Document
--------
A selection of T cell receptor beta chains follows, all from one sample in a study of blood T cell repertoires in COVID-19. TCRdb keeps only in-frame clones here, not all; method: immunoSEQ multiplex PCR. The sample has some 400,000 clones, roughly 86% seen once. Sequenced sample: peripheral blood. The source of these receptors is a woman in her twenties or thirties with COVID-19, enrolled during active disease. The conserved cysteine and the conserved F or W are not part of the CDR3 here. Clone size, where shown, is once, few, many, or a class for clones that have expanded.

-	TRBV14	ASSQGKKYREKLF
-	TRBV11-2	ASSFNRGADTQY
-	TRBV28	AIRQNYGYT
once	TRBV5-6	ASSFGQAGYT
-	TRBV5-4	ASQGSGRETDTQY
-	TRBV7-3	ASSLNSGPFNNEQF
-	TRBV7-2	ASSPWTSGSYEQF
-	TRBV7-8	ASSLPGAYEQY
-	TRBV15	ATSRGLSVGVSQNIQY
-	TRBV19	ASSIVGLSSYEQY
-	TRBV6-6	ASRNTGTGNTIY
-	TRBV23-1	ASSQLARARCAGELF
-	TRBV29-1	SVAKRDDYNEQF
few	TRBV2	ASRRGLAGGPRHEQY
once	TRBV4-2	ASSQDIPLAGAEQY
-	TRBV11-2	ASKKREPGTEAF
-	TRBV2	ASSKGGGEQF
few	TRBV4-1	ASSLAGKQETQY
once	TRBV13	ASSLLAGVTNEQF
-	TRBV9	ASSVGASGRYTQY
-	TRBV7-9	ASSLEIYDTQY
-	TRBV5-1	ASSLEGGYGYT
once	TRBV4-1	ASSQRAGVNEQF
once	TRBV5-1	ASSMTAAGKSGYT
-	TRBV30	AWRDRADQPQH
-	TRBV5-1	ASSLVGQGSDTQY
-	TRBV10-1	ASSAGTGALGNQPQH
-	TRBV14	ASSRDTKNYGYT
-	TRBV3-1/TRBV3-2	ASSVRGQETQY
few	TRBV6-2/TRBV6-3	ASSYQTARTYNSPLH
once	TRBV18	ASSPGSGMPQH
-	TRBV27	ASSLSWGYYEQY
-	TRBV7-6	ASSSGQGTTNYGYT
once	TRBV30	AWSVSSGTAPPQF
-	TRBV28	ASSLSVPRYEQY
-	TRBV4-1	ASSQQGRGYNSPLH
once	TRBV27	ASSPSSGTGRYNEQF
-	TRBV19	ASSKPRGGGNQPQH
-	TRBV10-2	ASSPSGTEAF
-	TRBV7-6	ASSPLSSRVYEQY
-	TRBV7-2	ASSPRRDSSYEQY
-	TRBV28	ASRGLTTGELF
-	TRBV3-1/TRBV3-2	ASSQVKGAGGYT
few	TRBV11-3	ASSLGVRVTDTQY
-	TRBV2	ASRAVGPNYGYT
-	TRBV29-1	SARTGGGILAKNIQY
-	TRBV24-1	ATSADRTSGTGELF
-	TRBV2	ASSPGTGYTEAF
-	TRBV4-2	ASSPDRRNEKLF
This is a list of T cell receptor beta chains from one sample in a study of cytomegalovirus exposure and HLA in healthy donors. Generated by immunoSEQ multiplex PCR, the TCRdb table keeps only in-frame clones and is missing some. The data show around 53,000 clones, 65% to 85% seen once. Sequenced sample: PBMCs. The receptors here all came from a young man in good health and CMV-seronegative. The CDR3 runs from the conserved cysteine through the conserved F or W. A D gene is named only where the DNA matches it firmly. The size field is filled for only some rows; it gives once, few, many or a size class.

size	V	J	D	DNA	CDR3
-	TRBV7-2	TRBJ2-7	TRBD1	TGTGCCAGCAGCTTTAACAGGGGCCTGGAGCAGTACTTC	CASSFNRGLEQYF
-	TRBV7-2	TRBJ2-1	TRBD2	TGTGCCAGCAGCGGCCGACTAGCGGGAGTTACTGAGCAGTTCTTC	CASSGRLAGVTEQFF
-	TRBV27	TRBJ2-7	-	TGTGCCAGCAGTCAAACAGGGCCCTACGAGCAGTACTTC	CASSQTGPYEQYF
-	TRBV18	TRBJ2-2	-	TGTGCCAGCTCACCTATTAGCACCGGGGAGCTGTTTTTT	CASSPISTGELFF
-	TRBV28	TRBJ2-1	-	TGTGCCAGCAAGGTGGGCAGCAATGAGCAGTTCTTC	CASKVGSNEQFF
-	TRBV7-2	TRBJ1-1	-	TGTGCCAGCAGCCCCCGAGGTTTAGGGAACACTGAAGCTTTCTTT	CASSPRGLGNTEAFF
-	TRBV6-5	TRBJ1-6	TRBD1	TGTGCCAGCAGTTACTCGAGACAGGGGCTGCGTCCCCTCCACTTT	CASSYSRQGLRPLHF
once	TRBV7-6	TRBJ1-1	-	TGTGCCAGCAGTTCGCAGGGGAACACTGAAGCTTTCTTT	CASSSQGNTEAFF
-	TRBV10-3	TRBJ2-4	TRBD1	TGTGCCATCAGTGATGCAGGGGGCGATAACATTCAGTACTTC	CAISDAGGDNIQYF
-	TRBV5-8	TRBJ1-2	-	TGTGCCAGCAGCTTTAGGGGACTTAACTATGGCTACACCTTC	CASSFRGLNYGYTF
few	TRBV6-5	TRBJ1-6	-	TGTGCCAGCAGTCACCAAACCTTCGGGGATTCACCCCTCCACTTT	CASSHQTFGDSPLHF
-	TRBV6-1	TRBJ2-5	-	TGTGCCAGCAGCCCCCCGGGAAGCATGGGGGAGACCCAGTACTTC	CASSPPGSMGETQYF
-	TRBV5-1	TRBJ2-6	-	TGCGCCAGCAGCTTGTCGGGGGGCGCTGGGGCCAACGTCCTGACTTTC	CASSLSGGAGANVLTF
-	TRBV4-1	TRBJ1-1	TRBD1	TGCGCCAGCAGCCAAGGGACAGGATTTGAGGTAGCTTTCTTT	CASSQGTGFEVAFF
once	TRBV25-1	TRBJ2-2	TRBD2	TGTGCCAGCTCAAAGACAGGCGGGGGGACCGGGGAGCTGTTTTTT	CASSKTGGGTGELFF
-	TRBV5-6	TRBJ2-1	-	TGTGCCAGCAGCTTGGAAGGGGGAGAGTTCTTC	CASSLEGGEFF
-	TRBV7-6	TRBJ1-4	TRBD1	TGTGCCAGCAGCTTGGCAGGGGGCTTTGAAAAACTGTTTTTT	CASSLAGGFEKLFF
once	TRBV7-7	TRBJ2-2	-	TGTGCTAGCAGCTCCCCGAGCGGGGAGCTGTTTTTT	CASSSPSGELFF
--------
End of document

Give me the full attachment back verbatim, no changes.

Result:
A selection of T cell receptor beta chains follows, all from one sample in a study of blood T cell repertoires in COVID-19. TCRdb keeps only in-frame clones here, not all; method: immunoSEQ multiplex PCR. The sample has some 400,000 clones, roughly 86% seen once. Sequenced sample: peripheral blood. The source of these receptors is a woman in her twenties or thirties with COVID-19, enrolled during active disease. The conserved cysteine and the conserved F or W are not part of the CDR3 here. Clone size, where shown, is once, few, many, or a class for clones that have expanded.

-	TRBV14	ASSQGKKYREKLF
-	TRBV11-2	ASSFNRGADTQY
-	TRBV28	AIRQNYGYT
once	TRBV5-6	ASSFGQAGYT
-	TRBV5-4	ASQGSGRETDTQY
-	TRBV7-3	ASSLNSGPFNNEQF
-	TRBV7-2	ASSPWTSGSYEQF
-	TRBV7-8	ASSLPGAYEQY
-	TRBV15	ATSRGLSVGVSQNIQY
-	TRBV19	ASSIVGLSSYEQY
-	TRBV6-6	ASRNTGTGNTIY
-	TRBV23-1	ASSQLARARCAGELF
-	TRBV29-1	SVAKRDDYNEQF
few	TRBV2	ASRRGLAGGPRHEQY
once	TRBV4-2	ASSQDIPLAGAEQY
-	TRBV11-2	ASKKREPGTEAF
-	TRBV2	ASSKGGGEQF
few	TRBV4-1	ASSLAGKQETQY
once	TRBV13	ASSLLAGVTNEQF
-	TRBV9	ASSVGASGRYTQY
-	TRBV7-9	ASSLEIYDTQY
-	TRBV5-1	ASSLEGGYGYT
once	TRBV4-1	ASSQRAGVNEQF
once	TRBV5-1	ASSMTAAGKSGYT
-	TRBV30	AWRDRADQPQH
-	TRBV5-1	ASSLVGQGSDTQY
-	TRBV10-1	ASSAGTGALGNQPQH
-	TRBV14	ASSRDTKNYGYT
-	TRBV3-1/TRBV3-2	ASSVRGQETQY
few	TRBV6-2/TRBV6-3	ASSYQTARTYNSPLH
once	TRBV18	ASSPGSGMPQH
-	TRBV27	ASSLSWGYYEQY
-	TRBV7-6	ASSSGQGTTNYGYT
once	TRBV30	AWSVSSGTAPPQF
-	TRBV28	ASSLSVPRYEQY
-	TRBV4-1	ASSQQGRGYNSPLH
once	TRBV27	ASSPSSGTGRYNEQF
-	TRBV19	ASSKPRGGGNQPQH
-	TRBV10-2	ASSPSGTEAF
-	TRBV7-6	ASSPLSSRVYEQY
-	TRBV7-2	ASSPRRDSSYEQY
-	TRBV28	ASRGLTTGELF
-	TRBV3-1/TRBV3-2	ASSQVKGAGGYT
few	TRBV11-3	ASSLGVRVTDTQY
-	TRBV2	ASRAVGPNYGYT
-	TRBV29-1	SARTGGGILAKNIQY
-	TRBV24-1	ATSADRTSGTGELF
-	TRBV2	ASSPGTGYTEAF
-	TRBV4-2	ASSPDRRNEKLF
This is a list of T cell receptor beta chains from one sample in a study of cytomegalovirus exposure and HLA in healthy donors. Generated by immunoSEQ multiplex PCR, the TCRdb table keeps only in-frame clones and is missing some. The data show around 53,000 clones, 65% to 85% seen once. Sequenced sample: PBMCs. The receptors here all came from a young man in good health and CMV-seronegative. The CDR3 runs from the conserved cysteine through the conserved F or W. A D gene is named only where the DNA matches it firmly. The size field is filled for only some rows; it gives once, few, many or a size class.

size	V	J	D	DNA	CDR3
-	TRBV7-2	TRBJ2-7	TRBD1	TGTGCCAGCAGCTTTAACAGGGGCCTGGAGCAGTACTTC	CASSFNRGLEQYF
-	TRBV7-2	TRBJ2-1	TRBD2	TGTGCCAGCAGCGGCCGACTAGCGGGAGTTACTGAGCAGTTCTTC	CASSGRLAGVTEQFF
-	TRBV27	TRBJ2-7	-	TGTGCCAGCAGTCAAACAGGGCCCTACGAGCAGTACTTC	CASSQTGPYEQYF
-	TRBV18	TRBJ2-2	-	TGTGCCAGCTCACCTATTAGCACCGGGGAGCTGTTTTTT	CASSPISTGELFF
-	TRBV28	TRBJ2-1	-	TGTGCCAGCAAGGTGGGCAGCAATGAGCAGTTCTTC	CASKVGSNEQFF
-	TRBV7-2	TRBJ1-1	-	TGTGCCAGCAGCCCCCGAGGTTTAGGGAACACTGAAGCTTTCTTT	CASSPRGLGNTEAFF
-	TRBV6-5	TRBJ1-6	TRBD1	TGTGCCAGCAGTTACTCGAGACAGGGGCTGCGTCCCCTCCACTTT	CASSYSRQGLRPLHF
once	TRBV7-6	TRBJ1-1	-	TGTGCCAGCAGTTCGCAGGGGAACACTGAAGCTTTCTTT	CASSSQGNTEAFF
-	TRBV10-3	TRBJ2-4	TRBD1	TGTGCCATCAGTGATGCAGGGGGCGATAACATTCAGTACTTC	CAISDAGGDNIQYF
-	TRBV5-8	TRBJ1-2	-	TGTGCCAGCAGCTTTAGGGGACTTAACTATGGCTACACCTTC	CASSFRGLNYGYTF
few	TRBV6-5	TRBJ1-6	-	TGTGCCAGCAGTCACCAAACCTTCGGGGATTCACCCCTCCACTTT	CASSHQTFGDSPLHF
-	TRBV6-1	TRBJ2-5	-	TGTGCCAGCAGCCCCCCGGGAAGCATGGGGGAGACCCAGTACTTC	CASSPPGSMGETQYF
-	TRBV5-1	TRBJ2-6	-	TGCGCCAGCAGCTTGTCGGGGGGCGCTGGGGCCAACGTCCTGACTTTC	CASSLSGGAGANVLTF
-	TRBV4-1	TRBJ1-1	TRBD1	TGCGCCAGCAGCCAAGGGACAGGATTTGAGGTAGCTTTCTTT	CASSQGTGFEVAFF
once	TRBV25-1	TRBJ2-2	TRBD2	TGTGCCAGCTCAAAGACAGGCGGGGGGACCGGGGAGCTGTTTTTT	CASSKTGGGTGELFF
-	TRBV5-6	TRBJ2-1	-	TGTGCCAGCAGCTTGGAAGGGGGAGAGTTCTTC	CASSLEGGEFF
-	TRBV7-6	TRBJ1-4	TRBD1	TGTGCCAGCAGCTTGGCAGGGGGCTTTGAAAAACTGTTTTTT	CASSLAGGFEKLFF
once	TRBV7-7	TRBJ2-2	-	TGTGCTAGCAGCTCCCCGAGCGGGGAGCTGTTTTTT	CASSSPSGELFF